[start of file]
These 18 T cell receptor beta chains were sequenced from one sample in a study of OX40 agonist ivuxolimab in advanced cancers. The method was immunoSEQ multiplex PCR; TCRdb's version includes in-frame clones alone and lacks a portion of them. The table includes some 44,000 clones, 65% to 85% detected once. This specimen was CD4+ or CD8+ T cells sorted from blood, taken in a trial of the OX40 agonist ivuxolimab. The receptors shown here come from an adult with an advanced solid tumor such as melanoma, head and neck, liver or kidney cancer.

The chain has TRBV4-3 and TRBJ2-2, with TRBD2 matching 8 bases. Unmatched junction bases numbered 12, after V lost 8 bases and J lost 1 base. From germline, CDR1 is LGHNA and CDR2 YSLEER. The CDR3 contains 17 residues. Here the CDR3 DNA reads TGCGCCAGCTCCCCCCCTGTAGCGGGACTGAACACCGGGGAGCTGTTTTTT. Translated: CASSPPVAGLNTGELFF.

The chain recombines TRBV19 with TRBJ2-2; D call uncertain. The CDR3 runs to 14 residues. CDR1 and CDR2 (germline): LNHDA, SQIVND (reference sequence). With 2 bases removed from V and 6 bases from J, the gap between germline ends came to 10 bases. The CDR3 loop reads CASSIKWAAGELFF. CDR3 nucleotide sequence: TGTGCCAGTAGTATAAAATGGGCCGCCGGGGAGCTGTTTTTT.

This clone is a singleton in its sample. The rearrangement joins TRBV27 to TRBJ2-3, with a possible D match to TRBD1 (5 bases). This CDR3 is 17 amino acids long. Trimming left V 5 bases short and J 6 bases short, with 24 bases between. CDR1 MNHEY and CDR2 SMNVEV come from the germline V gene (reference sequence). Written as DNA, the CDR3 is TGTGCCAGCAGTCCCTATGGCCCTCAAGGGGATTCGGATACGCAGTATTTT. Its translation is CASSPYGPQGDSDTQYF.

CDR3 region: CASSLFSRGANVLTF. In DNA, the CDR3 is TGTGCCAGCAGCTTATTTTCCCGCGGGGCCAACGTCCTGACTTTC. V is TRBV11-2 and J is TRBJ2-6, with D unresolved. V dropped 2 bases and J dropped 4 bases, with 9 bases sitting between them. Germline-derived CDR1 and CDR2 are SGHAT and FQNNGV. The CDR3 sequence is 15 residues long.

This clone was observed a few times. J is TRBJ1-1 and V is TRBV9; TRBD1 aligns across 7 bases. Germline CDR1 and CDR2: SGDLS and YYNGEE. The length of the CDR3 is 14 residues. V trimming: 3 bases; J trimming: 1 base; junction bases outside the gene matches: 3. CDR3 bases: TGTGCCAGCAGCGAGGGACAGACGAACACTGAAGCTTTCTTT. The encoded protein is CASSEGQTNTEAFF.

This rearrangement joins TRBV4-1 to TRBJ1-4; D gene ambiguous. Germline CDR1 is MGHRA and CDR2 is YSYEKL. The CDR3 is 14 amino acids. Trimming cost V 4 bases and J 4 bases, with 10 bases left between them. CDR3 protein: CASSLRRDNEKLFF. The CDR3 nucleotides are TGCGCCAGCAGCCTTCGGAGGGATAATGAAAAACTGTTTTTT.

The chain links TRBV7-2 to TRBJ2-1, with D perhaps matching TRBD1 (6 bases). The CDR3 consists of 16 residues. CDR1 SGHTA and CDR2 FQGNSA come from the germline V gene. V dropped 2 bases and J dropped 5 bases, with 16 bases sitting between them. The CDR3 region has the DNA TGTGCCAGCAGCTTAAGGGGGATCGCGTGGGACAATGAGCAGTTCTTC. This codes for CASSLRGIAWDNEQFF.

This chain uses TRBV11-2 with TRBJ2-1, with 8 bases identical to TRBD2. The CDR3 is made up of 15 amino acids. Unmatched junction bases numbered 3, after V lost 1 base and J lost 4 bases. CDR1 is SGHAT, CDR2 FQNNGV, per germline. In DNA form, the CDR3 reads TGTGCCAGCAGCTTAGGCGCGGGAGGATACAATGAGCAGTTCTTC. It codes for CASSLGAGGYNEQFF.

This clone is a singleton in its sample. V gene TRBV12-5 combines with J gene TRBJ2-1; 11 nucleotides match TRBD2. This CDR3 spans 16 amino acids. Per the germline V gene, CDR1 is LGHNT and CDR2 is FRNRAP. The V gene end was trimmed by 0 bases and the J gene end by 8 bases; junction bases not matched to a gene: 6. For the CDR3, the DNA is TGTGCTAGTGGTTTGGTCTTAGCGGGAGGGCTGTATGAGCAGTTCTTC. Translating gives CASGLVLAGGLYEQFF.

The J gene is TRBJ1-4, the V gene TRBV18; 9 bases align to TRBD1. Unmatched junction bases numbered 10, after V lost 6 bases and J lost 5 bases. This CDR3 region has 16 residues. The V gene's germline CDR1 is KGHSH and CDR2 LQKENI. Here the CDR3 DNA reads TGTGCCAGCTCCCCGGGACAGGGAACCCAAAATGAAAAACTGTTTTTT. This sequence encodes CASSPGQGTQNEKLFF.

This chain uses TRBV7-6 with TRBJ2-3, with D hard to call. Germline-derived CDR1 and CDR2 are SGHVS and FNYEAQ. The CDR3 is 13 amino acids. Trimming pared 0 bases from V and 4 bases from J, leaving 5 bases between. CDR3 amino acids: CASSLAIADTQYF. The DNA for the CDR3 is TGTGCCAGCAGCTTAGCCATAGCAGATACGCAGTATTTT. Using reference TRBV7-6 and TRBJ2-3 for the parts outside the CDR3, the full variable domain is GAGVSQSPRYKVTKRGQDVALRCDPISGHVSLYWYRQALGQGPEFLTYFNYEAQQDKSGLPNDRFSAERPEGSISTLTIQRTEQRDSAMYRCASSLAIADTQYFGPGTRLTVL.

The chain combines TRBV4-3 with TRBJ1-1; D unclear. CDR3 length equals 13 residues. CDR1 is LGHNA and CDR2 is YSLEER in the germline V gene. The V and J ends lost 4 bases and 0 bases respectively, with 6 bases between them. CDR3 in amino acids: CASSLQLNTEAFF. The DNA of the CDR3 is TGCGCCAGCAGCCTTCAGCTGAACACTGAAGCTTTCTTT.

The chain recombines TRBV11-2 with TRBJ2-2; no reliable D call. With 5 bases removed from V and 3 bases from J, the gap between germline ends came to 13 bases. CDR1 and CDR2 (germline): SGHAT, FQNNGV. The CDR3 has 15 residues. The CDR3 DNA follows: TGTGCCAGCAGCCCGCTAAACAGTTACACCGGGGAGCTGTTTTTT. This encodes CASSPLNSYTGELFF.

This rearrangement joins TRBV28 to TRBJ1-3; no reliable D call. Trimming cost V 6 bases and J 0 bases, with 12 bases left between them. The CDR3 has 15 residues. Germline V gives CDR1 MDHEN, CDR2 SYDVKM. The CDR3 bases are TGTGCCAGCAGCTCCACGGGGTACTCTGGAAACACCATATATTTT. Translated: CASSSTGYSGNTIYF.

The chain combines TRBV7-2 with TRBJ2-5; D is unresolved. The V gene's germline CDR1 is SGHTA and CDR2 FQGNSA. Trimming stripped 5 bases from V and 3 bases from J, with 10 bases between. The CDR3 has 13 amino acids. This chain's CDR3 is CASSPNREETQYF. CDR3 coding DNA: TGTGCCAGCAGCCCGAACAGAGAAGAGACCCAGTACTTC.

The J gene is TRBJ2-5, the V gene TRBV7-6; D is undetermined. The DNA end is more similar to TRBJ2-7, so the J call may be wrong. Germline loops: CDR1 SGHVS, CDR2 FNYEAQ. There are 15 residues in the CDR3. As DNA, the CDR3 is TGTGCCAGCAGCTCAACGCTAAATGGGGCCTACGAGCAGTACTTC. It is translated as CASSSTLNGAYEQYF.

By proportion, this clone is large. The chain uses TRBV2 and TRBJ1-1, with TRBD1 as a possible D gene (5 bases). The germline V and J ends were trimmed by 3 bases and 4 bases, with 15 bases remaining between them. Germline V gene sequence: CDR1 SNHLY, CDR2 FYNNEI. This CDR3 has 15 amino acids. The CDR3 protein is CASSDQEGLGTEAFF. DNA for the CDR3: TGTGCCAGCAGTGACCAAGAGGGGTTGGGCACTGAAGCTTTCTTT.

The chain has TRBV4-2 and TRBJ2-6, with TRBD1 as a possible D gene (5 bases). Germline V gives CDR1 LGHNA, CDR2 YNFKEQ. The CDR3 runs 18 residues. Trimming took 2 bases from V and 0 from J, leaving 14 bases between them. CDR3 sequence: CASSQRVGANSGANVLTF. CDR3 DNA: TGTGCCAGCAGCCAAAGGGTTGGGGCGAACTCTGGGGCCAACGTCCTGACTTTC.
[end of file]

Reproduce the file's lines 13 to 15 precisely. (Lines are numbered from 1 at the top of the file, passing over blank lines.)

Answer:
The chain combines TRBV4-3 with TRBJ1-1; D unclear. CDR3 length equals 13 residues. CDR1 is LGHNA and CDR2 is YSLEER in the germline V gene. The V and J ends lost 4 bases and 0 bases respectively, with 6 bases between them. CDR3 in amino acids: CASSLQLNTEAFF. The DNA of the CDR3 is TGCGCCAGCAGCCTTCAGCTGAACACTGAAGCTTTCTTT.

The chain recombines TRBV11-2 with TRBJ2-2; no reliable D call. With 5 bases removed from V and 3 bases from J, the gap between germline ends came to 13 bases. CDR1 and CDR2 (germline): SGHAT, FQNNGV. The CDR3 has 15 residues. The CDR3 DNA follows: TGTGCCAGCAGCCCGCTAAACAGTTACACCGGGGAGCTGTTTTTT. This encodes CASSPLNSYTGELFF.

This rearrangement joins TRBV28 to TRBJ1-3; no reliable D call. Trimming cost V 6 bases and J 0 bases, with 12 bases left between them. The CDR3 has 15 residues. Germline V gives CDR1 MDHEN, CDR2 SYDVKM. The CDR3 bases are TGTGCCAGCAGCTCCACGGGGTACTCTGGAAACACCATATATTTT. Translated: CASSSTGYSGNTIYF.